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90718

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Level 3 Biology, 2005

90718 Describe applications of biotechnological techniques

Credits: Three 9.30 am Tuesday 15 November 2005 Check that the National Student Number (NSN) on your admission slip is the same as the number at the top of this page. You should answer ALL the questions in this booklet. If you need more space for any answer, use the page(s) provided at the back of this booklet and clearly number the question. Check that this booklet has pages 2­6 in the correct order and that none of these pages is blank. YOU MUST HAND THIS BOOKLET TO THE SUPERVISOR AT THE END OF THE EXAMINATION.

For Assessor's use only

Achievement Criteria Achievement with Merit

Explain applications of biotechnological techniques to meet human needs and demands.

Achievement

Describe applications of biotechnological techniques to meet human needs and demands.

Achievement with Excellence

Discuss applications of biotechnological techniques to meet human needs and demands.

Overall Level of Performance

© New Zealand Qualifications Authority, 2005 All rights reserved. No part of this publication may be reproduced by any means without the prior permission of the New Zealand Qualifications Authority.

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You are advised to spend 30 minutes answering the questions in this booklet.

QUESTION ONE DNA profiling is one of the most useful applications of a biotechnology. (a) Describe the purpose of DNA profiling.

Assessor's use only

(b)

Fathers who contest paternity often have DNA profiles done to support their case. Explain how DNA profiling can be used to prove paternity.

Biology 90718, 2005

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(c)

Crimes are often solved using very small samples of DNA from the crime scene. Discuss why the purity of the sources of material for DNA profiling is critical, especially when it is used to solve a crime.

Assessor's use only

Biology 90718, 2005

QUESTION TwO Muscles grow in response to use. Growth and anti-growth factors combine to regulate the development of muscles. Insulin-like growth factor or IGF-1 is a protein that is one of the muscle growth factors. Scientists are investigating the possibility of helping patients with muscle-wasting conditions by inserting the gene that produces IGF-1 directly into affected muscles ­ a form of gene therapy. Simply inserting the protein, IGF-1 itself, is ineffective as IGF-1 breaks down too rapidly to be an effective ongoing muscle builder.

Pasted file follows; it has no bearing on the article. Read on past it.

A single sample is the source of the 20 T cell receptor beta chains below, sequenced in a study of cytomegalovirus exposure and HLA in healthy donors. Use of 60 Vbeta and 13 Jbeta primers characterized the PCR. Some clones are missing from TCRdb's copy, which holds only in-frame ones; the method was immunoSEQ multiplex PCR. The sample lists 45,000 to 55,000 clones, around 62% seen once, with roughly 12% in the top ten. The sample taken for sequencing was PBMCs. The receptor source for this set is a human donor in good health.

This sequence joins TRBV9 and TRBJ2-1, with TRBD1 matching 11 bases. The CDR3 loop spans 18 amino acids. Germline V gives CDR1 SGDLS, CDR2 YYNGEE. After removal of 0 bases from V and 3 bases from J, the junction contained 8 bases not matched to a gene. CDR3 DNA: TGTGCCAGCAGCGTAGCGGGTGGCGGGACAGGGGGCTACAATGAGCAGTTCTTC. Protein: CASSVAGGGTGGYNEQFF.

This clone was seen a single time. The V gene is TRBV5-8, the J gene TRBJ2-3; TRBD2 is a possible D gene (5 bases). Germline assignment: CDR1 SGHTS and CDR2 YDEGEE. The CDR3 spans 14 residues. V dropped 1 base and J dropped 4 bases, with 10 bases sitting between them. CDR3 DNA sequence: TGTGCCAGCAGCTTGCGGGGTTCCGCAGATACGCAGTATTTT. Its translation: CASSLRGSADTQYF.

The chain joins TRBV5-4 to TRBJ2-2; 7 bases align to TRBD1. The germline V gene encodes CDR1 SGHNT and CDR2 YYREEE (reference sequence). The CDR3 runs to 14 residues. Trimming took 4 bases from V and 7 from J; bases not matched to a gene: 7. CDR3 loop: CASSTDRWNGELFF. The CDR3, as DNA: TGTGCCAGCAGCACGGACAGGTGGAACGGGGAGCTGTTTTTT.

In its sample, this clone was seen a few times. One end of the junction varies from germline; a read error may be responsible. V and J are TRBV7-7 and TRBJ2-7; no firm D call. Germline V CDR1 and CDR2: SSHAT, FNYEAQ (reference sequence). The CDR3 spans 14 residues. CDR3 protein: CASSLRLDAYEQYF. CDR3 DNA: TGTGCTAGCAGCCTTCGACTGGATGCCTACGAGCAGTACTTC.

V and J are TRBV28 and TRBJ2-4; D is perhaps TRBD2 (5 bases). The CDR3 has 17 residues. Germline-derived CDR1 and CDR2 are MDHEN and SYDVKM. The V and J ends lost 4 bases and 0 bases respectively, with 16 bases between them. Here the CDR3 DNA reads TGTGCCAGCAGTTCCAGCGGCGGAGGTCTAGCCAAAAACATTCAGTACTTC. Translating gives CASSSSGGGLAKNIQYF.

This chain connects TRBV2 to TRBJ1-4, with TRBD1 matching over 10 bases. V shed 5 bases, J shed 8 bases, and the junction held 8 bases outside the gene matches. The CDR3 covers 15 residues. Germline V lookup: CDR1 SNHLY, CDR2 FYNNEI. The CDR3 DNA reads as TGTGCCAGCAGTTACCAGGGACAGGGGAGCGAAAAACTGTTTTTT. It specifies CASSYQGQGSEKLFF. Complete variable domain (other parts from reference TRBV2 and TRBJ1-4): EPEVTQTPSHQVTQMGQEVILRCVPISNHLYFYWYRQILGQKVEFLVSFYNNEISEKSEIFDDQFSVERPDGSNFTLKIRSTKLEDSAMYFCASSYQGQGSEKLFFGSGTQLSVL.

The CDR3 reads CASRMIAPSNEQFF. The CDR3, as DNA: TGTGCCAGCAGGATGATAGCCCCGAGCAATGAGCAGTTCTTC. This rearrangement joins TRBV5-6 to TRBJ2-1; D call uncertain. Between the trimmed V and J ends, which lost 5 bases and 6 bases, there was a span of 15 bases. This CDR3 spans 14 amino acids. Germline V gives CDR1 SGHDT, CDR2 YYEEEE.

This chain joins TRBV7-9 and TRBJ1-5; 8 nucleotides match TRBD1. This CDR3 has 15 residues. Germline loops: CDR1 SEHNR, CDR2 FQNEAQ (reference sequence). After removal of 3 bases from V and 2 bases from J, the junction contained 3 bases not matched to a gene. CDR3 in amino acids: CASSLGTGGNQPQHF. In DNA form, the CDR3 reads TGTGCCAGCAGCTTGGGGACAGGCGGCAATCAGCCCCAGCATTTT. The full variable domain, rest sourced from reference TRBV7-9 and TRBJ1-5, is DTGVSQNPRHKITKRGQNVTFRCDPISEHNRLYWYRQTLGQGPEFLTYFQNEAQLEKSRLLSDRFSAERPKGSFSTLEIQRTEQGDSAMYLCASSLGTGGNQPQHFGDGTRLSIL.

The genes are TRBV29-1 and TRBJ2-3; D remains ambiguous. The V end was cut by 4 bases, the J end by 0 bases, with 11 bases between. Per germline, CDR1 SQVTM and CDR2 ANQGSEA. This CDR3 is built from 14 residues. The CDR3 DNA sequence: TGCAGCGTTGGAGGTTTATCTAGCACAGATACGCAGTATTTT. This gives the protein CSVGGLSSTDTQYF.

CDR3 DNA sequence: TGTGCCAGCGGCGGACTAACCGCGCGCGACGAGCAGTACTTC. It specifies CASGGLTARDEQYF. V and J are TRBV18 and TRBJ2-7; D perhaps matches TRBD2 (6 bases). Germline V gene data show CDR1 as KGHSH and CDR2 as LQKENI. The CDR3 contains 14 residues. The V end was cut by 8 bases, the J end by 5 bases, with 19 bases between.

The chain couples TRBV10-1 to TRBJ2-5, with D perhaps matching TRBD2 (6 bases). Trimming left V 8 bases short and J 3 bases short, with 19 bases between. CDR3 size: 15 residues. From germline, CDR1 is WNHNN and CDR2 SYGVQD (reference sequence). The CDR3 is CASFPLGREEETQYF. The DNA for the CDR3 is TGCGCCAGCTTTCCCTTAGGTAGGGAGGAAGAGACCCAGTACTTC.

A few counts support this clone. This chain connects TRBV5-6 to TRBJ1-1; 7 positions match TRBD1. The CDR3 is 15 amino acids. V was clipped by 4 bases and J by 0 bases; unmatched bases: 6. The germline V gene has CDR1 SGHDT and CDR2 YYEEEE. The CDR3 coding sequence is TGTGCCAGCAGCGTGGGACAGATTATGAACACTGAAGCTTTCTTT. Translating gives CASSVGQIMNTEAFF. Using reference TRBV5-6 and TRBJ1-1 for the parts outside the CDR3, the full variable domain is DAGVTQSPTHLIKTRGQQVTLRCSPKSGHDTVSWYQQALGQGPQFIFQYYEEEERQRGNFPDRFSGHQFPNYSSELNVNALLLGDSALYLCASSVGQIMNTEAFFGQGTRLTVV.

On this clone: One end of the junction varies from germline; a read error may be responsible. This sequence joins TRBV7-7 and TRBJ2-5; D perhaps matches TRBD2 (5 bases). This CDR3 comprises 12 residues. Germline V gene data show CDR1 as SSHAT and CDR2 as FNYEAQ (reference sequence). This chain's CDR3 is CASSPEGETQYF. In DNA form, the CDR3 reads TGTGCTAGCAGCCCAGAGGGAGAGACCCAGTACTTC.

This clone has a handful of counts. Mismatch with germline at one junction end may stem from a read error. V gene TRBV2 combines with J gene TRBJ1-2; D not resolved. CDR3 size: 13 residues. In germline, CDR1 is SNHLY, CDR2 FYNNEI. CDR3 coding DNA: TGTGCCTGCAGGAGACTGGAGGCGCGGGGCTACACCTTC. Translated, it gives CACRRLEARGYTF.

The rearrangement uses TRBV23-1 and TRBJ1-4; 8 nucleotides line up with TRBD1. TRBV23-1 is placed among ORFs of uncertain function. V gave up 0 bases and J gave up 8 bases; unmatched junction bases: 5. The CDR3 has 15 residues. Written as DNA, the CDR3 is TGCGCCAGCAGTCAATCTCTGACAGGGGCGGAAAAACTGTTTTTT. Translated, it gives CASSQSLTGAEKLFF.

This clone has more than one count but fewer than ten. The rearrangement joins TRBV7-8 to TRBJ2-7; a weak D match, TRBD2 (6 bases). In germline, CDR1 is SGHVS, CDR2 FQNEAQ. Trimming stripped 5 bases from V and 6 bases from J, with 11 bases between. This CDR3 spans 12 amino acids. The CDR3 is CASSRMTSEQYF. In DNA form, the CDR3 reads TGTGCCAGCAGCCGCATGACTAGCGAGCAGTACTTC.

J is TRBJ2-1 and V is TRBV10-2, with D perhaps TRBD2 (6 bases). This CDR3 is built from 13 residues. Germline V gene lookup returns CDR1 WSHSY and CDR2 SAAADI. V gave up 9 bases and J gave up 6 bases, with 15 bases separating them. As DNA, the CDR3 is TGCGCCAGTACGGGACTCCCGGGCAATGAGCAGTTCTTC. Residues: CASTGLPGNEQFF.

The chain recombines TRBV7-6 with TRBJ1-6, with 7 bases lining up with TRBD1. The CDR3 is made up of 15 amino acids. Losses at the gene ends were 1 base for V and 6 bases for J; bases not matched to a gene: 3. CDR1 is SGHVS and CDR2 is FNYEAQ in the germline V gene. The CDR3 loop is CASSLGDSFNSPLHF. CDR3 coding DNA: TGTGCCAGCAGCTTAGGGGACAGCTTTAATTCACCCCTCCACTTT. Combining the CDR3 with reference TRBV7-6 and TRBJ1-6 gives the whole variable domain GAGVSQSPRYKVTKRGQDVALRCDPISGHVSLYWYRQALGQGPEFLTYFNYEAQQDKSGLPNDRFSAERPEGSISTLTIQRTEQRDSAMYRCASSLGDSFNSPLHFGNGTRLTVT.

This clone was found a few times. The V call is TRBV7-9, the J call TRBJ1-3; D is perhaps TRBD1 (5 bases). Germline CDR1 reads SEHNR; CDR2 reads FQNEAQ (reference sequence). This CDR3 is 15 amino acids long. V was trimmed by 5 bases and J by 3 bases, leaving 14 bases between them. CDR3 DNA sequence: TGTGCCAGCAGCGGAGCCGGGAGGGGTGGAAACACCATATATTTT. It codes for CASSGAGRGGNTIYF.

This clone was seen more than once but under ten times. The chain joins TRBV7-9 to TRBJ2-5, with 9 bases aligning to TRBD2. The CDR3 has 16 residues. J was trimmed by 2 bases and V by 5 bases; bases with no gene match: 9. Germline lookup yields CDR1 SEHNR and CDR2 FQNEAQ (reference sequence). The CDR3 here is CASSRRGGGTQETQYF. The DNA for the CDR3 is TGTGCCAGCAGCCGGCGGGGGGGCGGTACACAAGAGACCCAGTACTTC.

Resource material based on Scientific American July 2004, `Gene Doping', Lee Sweeney, Chair of Physiology, University of Pennsylvania.

Assessor's use only

(a)

Describe the sequence of biotechnological processes to produce a vector to carry the gene that makes the IGF-1 protein for gene therapy purposes.

Scientists have designed a synthetic gene for IGF-1 that is only switched on in muscle tissue. (b) Explain how the synthetic gene would be better than using the unmodified gene to meet a human need.

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QUESTION THREE Fish oils, known to protect against heart attacks, can now be made by land animals thanks to work by genetic engineers. Using a virus, researchers have inserted a gene called fat-1, from a nematode worm, into the fatstoring cells of mice. This gene enabled the mammals to convert omega-6 fatty acids into omega-3 fatty acids. The oils produced by these fatty acids, as well as protecting the heart and blood circulation, are thought to reduce inflammation and may even combat cancer. Fish such as mackerel, salmon and herring contain omega-3 oils but many people do not eat enough of these, and dietary supplements containing the oils are expensive. Genetically modified farm animals could rectify this problem. The research team plans to modify chickens first.

Based on an article in the New Scientist, 2004, `Gene Therapy Burns off Fat'.

Assessor's use only

(a)

Describe how this research would meet a human need or demand.

(b)

Describe where the gene would need to be inserted if a chicken was to be produced that could be certain to pass the fat-1 gene onto its offspring.

(c)

Evaluate the advantages and disadvantages of using a virus for gene insertion.

Biology 90718, 2005

6 Extra paper for continuation of answers if required. Clearly number the question.

Question Question Number number Assessor's use only

Biology 90718, 2005

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